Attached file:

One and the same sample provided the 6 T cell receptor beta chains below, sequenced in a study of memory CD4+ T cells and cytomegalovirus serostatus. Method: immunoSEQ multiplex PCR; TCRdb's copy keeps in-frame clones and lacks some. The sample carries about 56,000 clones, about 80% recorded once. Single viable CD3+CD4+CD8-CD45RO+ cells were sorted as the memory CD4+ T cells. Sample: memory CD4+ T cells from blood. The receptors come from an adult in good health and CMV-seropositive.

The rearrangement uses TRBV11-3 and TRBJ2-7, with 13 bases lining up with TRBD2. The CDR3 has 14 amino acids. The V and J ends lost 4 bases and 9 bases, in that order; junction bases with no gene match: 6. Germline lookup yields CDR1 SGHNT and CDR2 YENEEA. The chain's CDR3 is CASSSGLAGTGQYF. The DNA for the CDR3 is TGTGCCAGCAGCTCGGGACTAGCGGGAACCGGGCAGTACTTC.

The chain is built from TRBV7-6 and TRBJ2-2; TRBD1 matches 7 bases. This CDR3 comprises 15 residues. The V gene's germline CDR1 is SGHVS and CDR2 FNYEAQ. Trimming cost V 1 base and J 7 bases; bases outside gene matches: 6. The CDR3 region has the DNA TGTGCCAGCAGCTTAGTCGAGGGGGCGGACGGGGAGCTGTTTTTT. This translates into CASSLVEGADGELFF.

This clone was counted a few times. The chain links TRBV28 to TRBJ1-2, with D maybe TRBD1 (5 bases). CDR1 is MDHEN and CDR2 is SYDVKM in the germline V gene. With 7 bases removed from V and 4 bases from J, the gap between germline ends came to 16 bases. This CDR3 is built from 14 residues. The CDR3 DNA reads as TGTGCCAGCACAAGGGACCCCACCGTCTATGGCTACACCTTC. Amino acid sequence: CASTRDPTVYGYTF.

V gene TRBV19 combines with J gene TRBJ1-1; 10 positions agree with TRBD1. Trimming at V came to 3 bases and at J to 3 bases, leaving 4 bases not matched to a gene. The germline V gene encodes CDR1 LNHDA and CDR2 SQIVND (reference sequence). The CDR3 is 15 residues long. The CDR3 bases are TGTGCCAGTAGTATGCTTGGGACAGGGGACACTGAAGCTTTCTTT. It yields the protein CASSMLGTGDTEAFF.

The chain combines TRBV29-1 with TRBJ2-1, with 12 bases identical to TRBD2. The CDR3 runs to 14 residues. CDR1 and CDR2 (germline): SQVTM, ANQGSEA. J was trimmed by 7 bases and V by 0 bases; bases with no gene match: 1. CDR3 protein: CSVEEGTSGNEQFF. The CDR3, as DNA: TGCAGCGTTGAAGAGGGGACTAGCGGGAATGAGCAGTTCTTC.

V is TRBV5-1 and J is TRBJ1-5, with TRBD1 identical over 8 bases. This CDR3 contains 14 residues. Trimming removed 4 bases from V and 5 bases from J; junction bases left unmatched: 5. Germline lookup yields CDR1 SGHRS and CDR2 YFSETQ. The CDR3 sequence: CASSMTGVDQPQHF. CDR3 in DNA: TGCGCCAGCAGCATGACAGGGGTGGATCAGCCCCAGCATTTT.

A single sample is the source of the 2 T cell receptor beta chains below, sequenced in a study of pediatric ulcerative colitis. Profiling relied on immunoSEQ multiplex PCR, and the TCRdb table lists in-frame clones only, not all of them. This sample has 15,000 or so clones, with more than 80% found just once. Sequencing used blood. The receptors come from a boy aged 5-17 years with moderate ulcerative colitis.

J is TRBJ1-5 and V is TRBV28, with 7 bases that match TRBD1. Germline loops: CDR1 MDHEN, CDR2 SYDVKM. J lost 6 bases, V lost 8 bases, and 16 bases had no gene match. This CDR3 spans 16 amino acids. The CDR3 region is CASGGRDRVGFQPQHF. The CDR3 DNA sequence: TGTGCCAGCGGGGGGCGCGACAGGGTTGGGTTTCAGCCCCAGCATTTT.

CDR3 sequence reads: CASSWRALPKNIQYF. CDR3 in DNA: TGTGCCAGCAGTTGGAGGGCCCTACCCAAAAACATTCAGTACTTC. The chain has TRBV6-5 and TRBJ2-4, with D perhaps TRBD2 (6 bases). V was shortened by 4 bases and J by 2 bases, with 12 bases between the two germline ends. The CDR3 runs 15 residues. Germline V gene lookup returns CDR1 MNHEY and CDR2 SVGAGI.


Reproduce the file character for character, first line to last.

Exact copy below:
One and the same sample provided the 6 T cell receptor beta chains below, sequenced in a study of memory CD4+ T cells and cytomegalovirus serostatus. Method: immunoSEQ multiplex PCR; TCRdb's copy keeps in-frame clones and lacks some. The sample carries about 56,000 clones, about 80% recorded once. Single viable CD3+CD4+CD8-CD45RO+ cells were sorted as the memory CD4+ T cells. Sample: memory CD4+ T cells from blood. The receptors come from an adult in good health and CMV-seropositive.

The rearrangement uses TRBV11-3 and TRBJ2-7, with 13 bases lining up with TRBD2. The CDR3 has 14 amino acids. The V and J ends lost 4 bases and 9 bases, in that order; junction bases with no gene match: 6. Germline lookup yields CDR1 SGHNT and CDR2 YENEEA. The chain's CDR3 is CASSSGLAGTGQYF. The DNA for the CDR3 is TGTGCCAGCAGCTCGGGACTAGCGGGAACCGGGCAGTACTTC.

The chain is built from TRBV7-6 and TRBJ2-2; TRBD1 matches 7 bases. This CDR3 comprises 15 residues. The V gene's germline CDR1 is SGHVS and CDR2 FNYEAQ. Trimming cost V 1 base and J 7 bases; bases outside gene matches: 6. The CDR3 region has the DNA TGTGCCAGCAGCTTAGTCGAGGGGGCGGACGGGGAGCTGTTTTTT. This translates into CASSLVEGADGELFF.

This clone was counted a few times. The chain links TRBV28 to TRBJ1-2, with D maybe TRBD1 (5 bases). CDR1 is MDHEN and CDR2 is SYDVKM in the germline V gene. With 7 bases removed from V and 4 bases from J, the gap between germline ends came to 16 bases. This CDR3 is built from 14 residues. The CDR3 DNA reads as TGTGCCAGCACAAGGGACCCCACCGTCTATGGCTACACCTTC. Amino acid sequence: CASTRDPTVYGYTF.

V gene TRBV19 combines with J gene TRBJ1-1; 10 positions agree with TRBD1. Trimming at V came to 3 bases and at J to 3 bases, leaving 4 bases not matched to a gene. The germline V gene encodes CDR1 LNHDA and CDR2 SQIVND (reference sequence). The CDR3 is 15 residues long. The CDR3 bases are TGTGCCAGTAGTATGCTTGGGACAGGGGACACTGAAGCTTTCTTT. It yields the protein CASSMLGTGDTEAFF.

The chain combines TRBV29-1 with TRBJ2-1, with 12 bases identical to TRBD2. The CDR3 runs to 14 residues. CDR1 and CDR2 (germline): SQVTM, ANQGSEA. J was trimmed by 7 bases and V by 0 bases; bases with no gene match: 1. CDR3 protein: CSVEEGTSGNEQFF. The CDR3, as DNA: TGCAGCGTTGAAGAGGGGACTAGCGGGAATGAGCAGTTCTTC.

V is TRBV5-1 and J is TRBJ1-5, with TRBD1 identical over 8 bases. This CDR3 contains 14 residues. Trimming removed 4 bases from V and 5 bases from J; junction bases left unmatched: 5. Germline lookup yields CDR1 SGHRS and CDR2 YFSETQ. The CDR3 sequence: CASSMTGVDQPQHF. CDR3 in DNA: TGCGCCAGCAGCATGACAGGGGTGGATCAGCCCCAGCATTTT.

A single sample is the source of the 2 T cell receptor beta chains below, sequenced in a study of pediatric ulcerative colitis. Profiling relied on immunoSEQ multiplex PCR, and the TCRdb table lists in-frame clones only, not all of them. This sample has 15,000 or so clones, with more than 80% found just once. Sequencing used blood. The receptors come from a boy aged 5-17 years with moderate ulcerative colitis.

J is TRBJ1-5 and V is TRBV28, with 7 bases that match TRBD1. Germline loops: CDR1 MDHEN, CDR2 SYDVKM. J lost 6 bases, V lost 8 bases, and 16 bases had no gene match. This CDR3 spans 16 amino acids. The CDR3 region is CASGGRDRVGFQPQHF. The CDR3 DNA sequence: TGTGCCAGCGGGGGGCGCGACAGGGTTGGGTTTCAGCCCCAGCATTTT.

CDR3 sequence reads: CASSWRALPKNIQYF. CDR3 in DNA: TGTGCCAGCAGTTGGAGGGCCCTACCCAAAAACATTCAGTACTTC. The chain has TRBV6-5 and TRBJ2-4, with D perhaps TRBD2 (6 bases). V was shortened by 4 bases and J by 2 bases, with 12 bases between the two germline ends. The CDR3 runs 15 residues. Germline V gene lookup returns CDR1 MNHEY and CDR2 SVGAGI.